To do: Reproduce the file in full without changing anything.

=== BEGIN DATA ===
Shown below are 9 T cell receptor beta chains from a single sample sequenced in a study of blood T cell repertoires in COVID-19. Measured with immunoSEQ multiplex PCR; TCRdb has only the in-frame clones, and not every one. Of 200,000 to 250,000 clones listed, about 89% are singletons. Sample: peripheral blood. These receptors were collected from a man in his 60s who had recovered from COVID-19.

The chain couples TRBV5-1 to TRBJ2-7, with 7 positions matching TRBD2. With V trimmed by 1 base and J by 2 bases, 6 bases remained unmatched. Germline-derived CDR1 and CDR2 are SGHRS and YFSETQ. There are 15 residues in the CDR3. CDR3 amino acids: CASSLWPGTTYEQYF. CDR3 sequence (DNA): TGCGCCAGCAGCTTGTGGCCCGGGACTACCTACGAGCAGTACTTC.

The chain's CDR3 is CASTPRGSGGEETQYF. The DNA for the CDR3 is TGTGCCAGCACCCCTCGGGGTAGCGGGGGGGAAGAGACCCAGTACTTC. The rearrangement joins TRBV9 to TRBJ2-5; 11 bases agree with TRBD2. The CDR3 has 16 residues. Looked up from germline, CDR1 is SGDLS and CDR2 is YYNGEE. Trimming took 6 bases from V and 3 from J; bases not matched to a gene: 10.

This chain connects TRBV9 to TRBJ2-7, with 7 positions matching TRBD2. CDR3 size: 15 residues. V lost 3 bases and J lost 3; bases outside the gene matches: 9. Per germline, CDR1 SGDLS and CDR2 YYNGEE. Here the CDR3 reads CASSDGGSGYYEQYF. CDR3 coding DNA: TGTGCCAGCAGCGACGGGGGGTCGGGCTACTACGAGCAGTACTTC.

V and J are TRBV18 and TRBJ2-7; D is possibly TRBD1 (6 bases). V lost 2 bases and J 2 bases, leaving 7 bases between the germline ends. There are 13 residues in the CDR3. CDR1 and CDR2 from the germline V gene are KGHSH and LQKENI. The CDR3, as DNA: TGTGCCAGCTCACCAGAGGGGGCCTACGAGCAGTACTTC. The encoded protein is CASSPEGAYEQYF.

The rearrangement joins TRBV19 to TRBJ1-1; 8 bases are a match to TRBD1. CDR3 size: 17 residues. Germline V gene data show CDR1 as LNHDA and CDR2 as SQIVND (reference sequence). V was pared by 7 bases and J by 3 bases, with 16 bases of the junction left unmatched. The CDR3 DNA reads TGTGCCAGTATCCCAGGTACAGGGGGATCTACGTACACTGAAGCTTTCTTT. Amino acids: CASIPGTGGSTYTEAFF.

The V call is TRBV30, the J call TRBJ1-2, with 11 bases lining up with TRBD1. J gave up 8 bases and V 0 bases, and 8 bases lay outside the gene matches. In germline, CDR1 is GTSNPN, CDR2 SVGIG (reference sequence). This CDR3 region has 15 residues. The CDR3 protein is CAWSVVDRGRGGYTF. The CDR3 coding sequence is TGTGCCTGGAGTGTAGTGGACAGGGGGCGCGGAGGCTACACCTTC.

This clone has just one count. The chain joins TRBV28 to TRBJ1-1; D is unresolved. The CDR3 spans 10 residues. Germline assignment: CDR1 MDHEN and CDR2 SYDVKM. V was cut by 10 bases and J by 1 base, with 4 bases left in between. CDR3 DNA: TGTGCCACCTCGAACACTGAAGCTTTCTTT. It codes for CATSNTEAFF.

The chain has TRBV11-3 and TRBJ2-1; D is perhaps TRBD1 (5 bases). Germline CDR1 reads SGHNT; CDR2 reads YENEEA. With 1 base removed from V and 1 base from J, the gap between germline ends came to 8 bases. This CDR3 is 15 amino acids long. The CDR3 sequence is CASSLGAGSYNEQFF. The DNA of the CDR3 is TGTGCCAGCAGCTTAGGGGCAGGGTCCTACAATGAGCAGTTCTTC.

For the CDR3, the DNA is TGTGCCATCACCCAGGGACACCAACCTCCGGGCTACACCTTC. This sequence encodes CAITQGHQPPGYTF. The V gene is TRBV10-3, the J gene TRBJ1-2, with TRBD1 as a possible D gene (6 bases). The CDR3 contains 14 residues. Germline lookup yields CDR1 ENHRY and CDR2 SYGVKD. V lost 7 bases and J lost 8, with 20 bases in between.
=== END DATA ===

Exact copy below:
Shown below are 9 T cell receptor beta chains from a single sample sequenced in a study of blood T cell repertoires in COVID-19. Measured with immunoSEQ multiplex PCR; TCRdb has only the in-frame clones, and not every one. Of 200,000 to 250,000 clones listed, about 89% are singletons. Sample: peripheral blood. These receptors were collected from a man in his 60s who had recovered from COVID-19.

The chain couples TRBV5-1 to TRBJ2-7, with 7 positions matching TRBD2. With V trimmed by 1 base and J by 2 bases, 6 bases remained unmatched. Germline-derived CDR1 and CDR2 are SGHRS and YFSETQ. There are 15 residues in the CDR3. CDR3 amino acids: CASSLWPGTTYEQYF. CDR3 sequence (DNA): TGCGCCAGCAGCTTGTGGCCCGGGACTACCTACGAGCAGTACTTC.

The chain's CDR3 is CASTPRGSGGEETQYF. The DNA for the CDR3 is TGTGCCAGCACCCCTCGGGGTAGCGGGGGGGAAGAGACCCAGTACTTC. The rearrangement joins TRBV9 to TRBJ2-5; 11 bases agree with TRBD2. The CDR3 has 16 residues. Looked up from germline, CDR1 is SGDLS and CDR2 is YYNGEE. Trimming took 6 bases from V and 3 from J; bases not matched to a gene: 10.

This chain connects TRBV9 to TRBJ2-7, with 7 positions matching TRBD2. CDR3 size: 15 residues. V lost 3 bases and J lost 3; bases outside the gene matches: 9. Per germline, CDR1 SGDLS and CDR2 YYNGEE. Here the CDR3 reads CASSDGGSGYYEQYF. CDR3 coding DNA: TGTGCCAGCAGCGACGGGGGGTCGGGCTACTACGAGCAGTACTTC.

V and J are TRBV18 and TRBJ2-7; D is possibly TRBD1 (6 bases). V lost 2 bases and J 2 bases, leaving 7 bases between the germline ends. There are 13 residues in the CDR3. CDR1 and CDR2 from the germline V gene are KGHSH and LQKENI. The CDR3, as DNA: TGTGCCAGCTCACCAGAGGGGGCCTACGAGCAGTACTTC. The encoded protein is CASSPEGAYEQYF.

The rearrangement joins TRBV19 to TRBJ1-1; 8 bases are a match to TRBD1. CDR3 size: 17 residues. Germline V gene data show CDR1 as LNHDA and CDR2 as SQIVND (reference sequence). V was pared by 7 bases and J by 3 bases, with 16 bases of the junction left unmatched. The CDR3 DNA reads TGTGCCAGTATCCCAGGTACAGGGGGATCTACGTACACTGAAGCTTTCTTT. Amino acids: CASIPGTGGSTYTEAFF.

The V call is TRBV30, the J call TRBJ1-2, with 11 bases lining up with TRBD1. J gave up 8 bases and V 0 bases, and 8 bases lay outside the gene matches. In germline, CDR1 is GTSNPN, CDR2 SVGIG (reference sequence). This CDR3 region has 15 residues. The CDR3 protein is CAWSVVDRGRGGYTF. The CDR3 coding sequence is TGTGCCTGGAGTGTAGTGGACAGGGGGCGCGGAGGCTACACCTTC.

This clone has just one count. The chain joins TRBV28 to TRBJ1-1; D is unresolved. The CDR3 spans 10 residues. Germline assignment: CDR1 MDHEN and CDR2 SYDVKM. V was cut by 10 bases and J by 1 base, with 4 bases left in between. CDR3 DNA: TGTGCCACCTCGAACACTGAAGCTTTCTTT. It codes for CATSNTEAFF.

The chain has TRBV11-3 and TRBJ2-1; D is perhaps TRBD1 (5 bases). Germline CDR1 reads SGHNT; CDR2 reads YENEEA. With 1 base removed from V and 1 base from J, the gap between germline ends came to 8 bases. This CDR3 is 15 amino acids long. The CDR3 sequence is CASSLGAGSYNEQFF. The DNA of the CDR3 is TGTGCCAGCAGCTTAGGGGCAGGGTCCTACAATGAGCAGTTCTTC.

For the CDR3, the DNA is TGTGCCATCACCCAGGGACACCAACCTCCGGGCTACACCTTC. This sequence encodes CAITQGHQPPGYTF. The V gene is TRBV10-3, the J gene TRBJ1-2, with TRBD1 as a possible D gene (6 bases). The CDR3 contains 14 residues. Germline lookup yields CDR1 ENHRY and CDR2 SYGVKD. V lost 7 bases and J lost 8, with 20 bases in between.